Honestly, considering you're the only person I've ever heard anything from about what our government does regarding smut, I don't just Ashcroft for that. Even so, I would take the same approach and consider where the orders are coming from. I certainly wouldn't think Ashcroft would have full control, taht he could be expected to, or taht things wouldn't go on in his administration he wasn't terribly partial to.
Ashcroft's DOJ went hardcore on smut for several years. You should read up a little on that; it's pretty interesting (if not infuriating). I know there were some folks in Ft Worth that got rounded up in that for making their own videos. By and large the MO was to go to some small town in Pennsylvania or Ohio, order some DVD's through the mail, and then use prevailing community standards to gain a conviction.

And to be clear, this was very definitely a DC based plan and Ashcroft himself was pretty upfront about being highly motivated to rid the country of porn. This wasn't his far away lawyers acting on their own. That's why I find it so hard to believe that Holder hasn't at the very least offered some suggestions for prioritizing his department with regards to busting dopers.
Argument, the presentation of reasonable views, never makes headway against conviction, and conviction takes no part in argument because it knows.
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Offline Scheavo

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Re: Amendment 64 Passes: Colorado Legalizes Marijuana For Recreational Use
« Reply #242 on: December 16, 2013, 05:42:53 PM »
Well if was directly part of Ashcrofts purpose and motivation, then I would say the case is completely different than Holder. For one, Holders official position has been let state-legal pot continue, and there isn't any evidence I've seen ever saying otherwise.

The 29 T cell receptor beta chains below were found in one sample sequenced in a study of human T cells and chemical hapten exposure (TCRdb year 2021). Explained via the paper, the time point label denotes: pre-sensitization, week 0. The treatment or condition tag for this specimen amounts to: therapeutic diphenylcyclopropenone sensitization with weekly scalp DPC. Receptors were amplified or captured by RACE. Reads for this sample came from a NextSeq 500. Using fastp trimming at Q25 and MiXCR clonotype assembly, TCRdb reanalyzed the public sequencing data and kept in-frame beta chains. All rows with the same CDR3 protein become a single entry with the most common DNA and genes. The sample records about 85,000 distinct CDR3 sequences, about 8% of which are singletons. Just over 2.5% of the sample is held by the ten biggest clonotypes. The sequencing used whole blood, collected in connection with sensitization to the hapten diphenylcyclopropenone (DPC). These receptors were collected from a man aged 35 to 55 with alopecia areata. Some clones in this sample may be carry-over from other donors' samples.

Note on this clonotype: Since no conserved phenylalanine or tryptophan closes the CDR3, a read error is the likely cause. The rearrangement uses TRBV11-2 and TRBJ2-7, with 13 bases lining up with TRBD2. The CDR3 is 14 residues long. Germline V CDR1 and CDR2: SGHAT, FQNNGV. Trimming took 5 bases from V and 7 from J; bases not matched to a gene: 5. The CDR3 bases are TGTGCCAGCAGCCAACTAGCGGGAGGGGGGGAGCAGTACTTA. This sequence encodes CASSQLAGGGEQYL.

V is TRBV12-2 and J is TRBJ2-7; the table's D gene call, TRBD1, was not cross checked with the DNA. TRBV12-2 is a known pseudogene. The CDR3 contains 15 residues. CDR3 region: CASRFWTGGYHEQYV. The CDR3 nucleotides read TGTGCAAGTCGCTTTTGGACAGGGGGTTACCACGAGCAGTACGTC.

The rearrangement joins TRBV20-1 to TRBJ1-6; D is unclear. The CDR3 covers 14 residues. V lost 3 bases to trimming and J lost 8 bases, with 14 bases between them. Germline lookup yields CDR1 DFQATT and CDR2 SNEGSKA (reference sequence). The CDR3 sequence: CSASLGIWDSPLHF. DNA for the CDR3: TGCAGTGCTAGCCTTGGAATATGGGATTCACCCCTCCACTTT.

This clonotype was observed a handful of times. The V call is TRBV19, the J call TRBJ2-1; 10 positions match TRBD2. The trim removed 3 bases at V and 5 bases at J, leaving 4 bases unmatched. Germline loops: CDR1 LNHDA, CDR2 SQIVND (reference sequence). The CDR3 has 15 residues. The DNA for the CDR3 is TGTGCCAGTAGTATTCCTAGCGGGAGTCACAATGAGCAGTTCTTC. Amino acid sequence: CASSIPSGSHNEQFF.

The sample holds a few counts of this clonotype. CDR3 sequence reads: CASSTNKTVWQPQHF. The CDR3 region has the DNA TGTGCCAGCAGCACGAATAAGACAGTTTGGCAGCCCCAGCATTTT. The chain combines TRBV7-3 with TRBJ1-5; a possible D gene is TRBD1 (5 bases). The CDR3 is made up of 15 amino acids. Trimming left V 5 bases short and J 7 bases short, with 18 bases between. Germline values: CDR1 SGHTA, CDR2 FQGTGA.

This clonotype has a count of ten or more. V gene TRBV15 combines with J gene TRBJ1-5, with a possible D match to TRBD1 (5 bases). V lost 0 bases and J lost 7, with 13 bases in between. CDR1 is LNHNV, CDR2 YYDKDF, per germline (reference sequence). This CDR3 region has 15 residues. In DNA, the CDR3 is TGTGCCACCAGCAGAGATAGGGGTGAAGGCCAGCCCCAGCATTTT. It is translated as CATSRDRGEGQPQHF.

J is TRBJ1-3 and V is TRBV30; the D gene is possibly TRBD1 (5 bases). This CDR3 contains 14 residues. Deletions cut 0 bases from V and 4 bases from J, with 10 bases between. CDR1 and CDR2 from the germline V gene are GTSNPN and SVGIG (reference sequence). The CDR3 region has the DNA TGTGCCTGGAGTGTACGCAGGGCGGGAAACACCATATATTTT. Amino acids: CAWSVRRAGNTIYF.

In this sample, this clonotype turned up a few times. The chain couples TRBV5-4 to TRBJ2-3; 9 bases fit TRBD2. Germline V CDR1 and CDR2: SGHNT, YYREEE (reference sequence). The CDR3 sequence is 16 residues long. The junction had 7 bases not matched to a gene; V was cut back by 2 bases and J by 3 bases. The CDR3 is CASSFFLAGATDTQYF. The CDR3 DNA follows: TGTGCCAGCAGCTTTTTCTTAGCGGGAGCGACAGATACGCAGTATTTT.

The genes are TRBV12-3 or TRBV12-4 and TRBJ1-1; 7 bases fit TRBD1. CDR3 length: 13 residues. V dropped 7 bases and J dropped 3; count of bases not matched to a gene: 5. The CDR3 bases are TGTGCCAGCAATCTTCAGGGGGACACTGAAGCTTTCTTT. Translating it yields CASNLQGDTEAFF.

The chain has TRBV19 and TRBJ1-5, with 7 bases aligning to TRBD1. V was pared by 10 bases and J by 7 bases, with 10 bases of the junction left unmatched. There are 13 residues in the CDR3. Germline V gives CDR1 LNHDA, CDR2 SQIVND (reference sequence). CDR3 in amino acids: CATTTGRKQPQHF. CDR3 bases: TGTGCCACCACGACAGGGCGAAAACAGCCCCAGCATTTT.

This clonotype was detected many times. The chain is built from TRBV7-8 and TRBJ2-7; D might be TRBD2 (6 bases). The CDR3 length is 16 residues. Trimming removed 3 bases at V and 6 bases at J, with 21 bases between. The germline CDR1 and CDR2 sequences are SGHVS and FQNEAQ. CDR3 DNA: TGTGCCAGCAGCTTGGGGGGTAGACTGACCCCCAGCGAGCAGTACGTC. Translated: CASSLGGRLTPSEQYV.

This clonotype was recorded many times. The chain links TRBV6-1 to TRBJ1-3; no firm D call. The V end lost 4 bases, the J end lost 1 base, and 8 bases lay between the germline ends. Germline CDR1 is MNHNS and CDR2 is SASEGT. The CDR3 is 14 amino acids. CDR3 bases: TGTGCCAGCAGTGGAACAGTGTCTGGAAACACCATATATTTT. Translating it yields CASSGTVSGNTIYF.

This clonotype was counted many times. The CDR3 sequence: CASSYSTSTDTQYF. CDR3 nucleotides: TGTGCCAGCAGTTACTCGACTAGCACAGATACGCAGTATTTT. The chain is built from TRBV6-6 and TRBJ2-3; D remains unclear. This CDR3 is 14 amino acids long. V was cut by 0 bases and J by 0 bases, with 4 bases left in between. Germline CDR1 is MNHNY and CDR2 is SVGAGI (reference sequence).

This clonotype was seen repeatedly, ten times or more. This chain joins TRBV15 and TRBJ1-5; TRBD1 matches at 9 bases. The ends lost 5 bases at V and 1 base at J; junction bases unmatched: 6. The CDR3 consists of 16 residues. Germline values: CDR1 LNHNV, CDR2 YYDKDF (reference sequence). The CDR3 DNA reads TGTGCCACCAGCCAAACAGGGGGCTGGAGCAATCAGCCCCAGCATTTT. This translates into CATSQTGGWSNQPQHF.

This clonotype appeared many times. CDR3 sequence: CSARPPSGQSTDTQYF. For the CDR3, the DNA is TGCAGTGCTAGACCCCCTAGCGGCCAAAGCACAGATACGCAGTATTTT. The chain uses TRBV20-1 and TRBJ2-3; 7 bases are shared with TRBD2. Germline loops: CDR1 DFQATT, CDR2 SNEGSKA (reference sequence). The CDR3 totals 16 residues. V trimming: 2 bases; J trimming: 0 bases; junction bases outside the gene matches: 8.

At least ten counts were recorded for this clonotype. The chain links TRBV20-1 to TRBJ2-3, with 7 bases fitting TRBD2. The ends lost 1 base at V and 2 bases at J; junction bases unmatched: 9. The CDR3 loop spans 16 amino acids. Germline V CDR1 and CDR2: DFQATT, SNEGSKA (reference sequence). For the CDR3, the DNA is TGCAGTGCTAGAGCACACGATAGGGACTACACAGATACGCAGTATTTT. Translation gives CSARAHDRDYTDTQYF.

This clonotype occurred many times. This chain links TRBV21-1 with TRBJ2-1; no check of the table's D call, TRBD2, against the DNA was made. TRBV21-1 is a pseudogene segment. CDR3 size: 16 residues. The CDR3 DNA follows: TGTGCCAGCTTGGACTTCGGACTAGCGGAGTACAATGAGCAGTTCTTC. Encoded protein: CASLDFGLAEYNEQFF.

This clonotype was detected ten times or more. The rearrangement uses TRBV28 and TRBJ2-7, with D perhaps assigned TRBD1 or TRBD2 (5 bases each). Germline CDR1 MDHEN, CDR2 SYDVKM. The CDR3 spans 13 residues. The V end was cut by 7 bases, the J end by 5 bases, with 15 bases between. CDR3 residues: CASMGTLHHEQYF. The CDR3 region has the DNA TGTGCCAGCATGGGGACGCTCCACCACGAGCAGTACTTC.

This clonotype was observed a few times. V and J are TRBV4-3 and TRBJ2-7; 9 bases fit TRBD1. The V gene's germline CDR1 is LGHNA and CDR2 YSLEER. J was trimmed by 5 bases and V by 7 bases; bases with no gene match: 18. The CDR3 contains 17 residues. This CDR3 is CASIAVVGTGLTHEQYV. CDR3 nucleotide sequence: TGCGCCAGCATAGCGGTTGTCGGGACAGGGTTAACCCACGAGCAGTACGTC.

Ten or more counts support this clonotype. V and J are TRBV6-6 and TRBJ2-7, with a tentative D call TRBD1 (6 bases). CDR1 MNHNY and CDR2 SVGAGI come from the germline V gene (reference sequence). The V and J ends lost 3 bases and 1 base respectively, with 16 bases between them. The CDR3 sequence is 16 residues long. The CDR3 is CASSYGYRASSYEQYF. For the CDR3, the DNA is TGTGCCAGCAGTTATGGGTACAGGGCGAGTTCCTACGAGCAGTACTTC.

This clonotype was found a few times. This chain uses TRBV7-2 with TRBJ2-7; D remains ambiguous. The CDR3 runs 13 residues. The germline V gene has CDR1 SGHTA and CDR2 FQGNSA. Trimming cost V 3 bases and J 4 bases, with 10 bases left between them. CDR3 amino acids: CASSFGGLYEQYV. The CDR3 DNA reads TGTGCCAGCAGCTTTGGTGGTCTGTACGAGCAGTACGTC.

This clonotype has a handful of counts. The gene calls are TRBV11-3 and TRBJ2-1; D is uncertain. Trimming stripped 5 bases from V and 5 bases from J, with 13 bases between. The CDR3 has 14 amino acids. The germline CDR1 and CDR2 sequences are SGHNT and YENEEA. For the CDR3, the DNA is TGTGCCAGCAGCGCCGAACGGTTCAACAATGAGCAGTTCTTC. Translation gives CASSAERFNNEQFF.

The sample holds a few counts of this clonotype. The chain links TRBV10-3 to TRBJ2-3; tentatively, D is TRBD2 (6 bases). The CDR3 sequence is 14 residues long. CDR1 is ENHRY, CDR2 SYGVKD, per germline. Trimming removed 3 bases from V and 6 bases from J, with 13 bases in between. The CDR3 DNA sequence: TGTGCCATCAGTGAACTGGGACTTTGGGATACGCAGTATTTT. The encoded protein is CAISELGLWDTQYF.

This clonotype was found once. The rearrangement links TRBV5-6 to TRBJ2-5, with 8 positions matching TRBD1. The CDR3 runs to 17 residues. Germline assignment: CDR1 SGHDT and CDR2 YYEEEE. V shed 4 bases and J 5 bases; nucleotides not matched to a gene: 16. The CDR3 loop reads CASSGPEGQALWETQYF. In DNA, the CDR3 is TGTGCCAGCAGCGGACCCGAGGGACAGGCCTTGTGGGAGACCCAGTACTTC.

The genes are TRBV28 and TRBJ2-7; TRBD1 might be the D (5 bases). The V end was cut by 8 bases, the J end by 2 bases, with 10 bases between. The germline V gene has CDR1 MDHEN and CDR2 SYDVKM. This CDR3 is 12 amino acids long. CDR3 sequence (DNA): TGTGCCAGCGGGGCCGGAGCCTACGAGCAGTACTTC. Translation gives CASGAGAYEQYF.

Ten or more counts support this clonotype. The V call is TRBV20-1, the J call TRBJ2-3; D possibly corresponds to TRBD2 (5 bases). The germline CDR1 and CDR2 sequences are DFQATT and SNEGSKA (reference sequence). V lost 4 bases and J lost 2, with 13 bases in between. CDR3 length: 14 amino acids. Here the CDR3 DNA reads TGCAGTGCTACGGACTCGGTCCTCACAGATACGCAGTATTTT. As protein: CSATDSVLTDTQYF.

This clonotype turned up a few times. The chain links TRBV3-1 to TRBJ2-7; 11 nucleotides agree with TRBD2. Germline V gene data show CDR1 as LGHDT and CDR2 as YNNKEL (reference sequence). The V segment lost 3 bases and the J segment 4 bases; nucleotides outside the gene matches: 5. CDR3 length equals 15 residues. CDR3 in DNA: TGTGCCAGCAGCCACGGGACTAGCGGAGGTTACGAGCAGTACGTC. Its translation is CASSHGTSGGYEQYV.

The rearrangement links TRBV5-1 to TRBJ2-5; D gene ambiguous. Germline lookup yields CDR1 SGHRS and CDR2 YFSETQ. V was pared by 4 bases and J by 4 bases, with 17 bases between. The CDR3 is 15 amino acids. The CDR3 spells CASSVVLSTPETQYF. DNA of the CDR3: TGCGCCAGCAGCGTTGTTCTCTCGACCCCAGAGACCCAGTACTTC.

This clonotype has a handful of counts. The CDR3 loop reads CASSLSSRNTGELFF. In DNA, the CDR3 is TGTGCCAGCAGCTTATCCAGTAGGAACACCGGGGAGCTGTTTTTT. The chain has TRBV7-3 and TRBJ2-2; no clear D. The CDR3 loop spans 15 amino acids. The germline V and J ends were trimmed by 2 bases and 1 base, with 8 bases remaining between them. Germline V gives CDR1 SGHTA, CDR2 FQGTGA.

Another difference would be doing something, versus trying to stop something. It's easy to set up a unit / person to go do something like order a DVD and prosecute. It's a lot harder to get everyone within a department to stop doing something, which is still in some ways their job. The level of control is entirely different. Ashcroft would have been using existing law to actively do something, Holder would need new law to stop doing something.





Offline El Barto

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Re: Amendment 64 Passes: Colorado Legalizes Marijuana For Recreational Use
« Reply #243 on: December 16, 2013, 06:49:34 PM »
Well if was directly part of Ashcrofts purpose and motivation, then I would say the case is completely different than Holder. For one, Holders official position has been let state-legal pot continue, and there isn't any evidence I've seen ever saying otherwise.
Perhaps it just means that Ashcroft was more honest about his goals; something I have no doubt of. Don't get me wrong, the guy was awful, but I wouldn't ever question his integrity. I can't say that about Holder.

And while he might not be able to tell his guys to stop something, he can damn sure instruct them to focus their efforts on something that matters, rather than something that's easy and profitable.
Argument, the presentation of reasonable views, never makes headway against conviction, and conviction takes no part in argument because it knows.
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Offline Scheavo

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Re: Amendment 64 Passes: Colorado Legalizes Marijuana For Recreational Use
« Reply #244 on: December 16, 2013, 10:14:10 PM »
That's a big perhaps. It's possible, but it's hardly proven. Until proof is given otherwise, I'm gonna go ahead and take people on their word.

Out of curiosity, is there an evaluation of sorts? Yes, we hear about every time a grower or dispensary gets raided and whatnot, but that doesn't really speak of the larger picture. What percentage of the caseload have these cases represented? My point being: his guys could well be focusing on more things 99% of the time, and that 1% makes the news.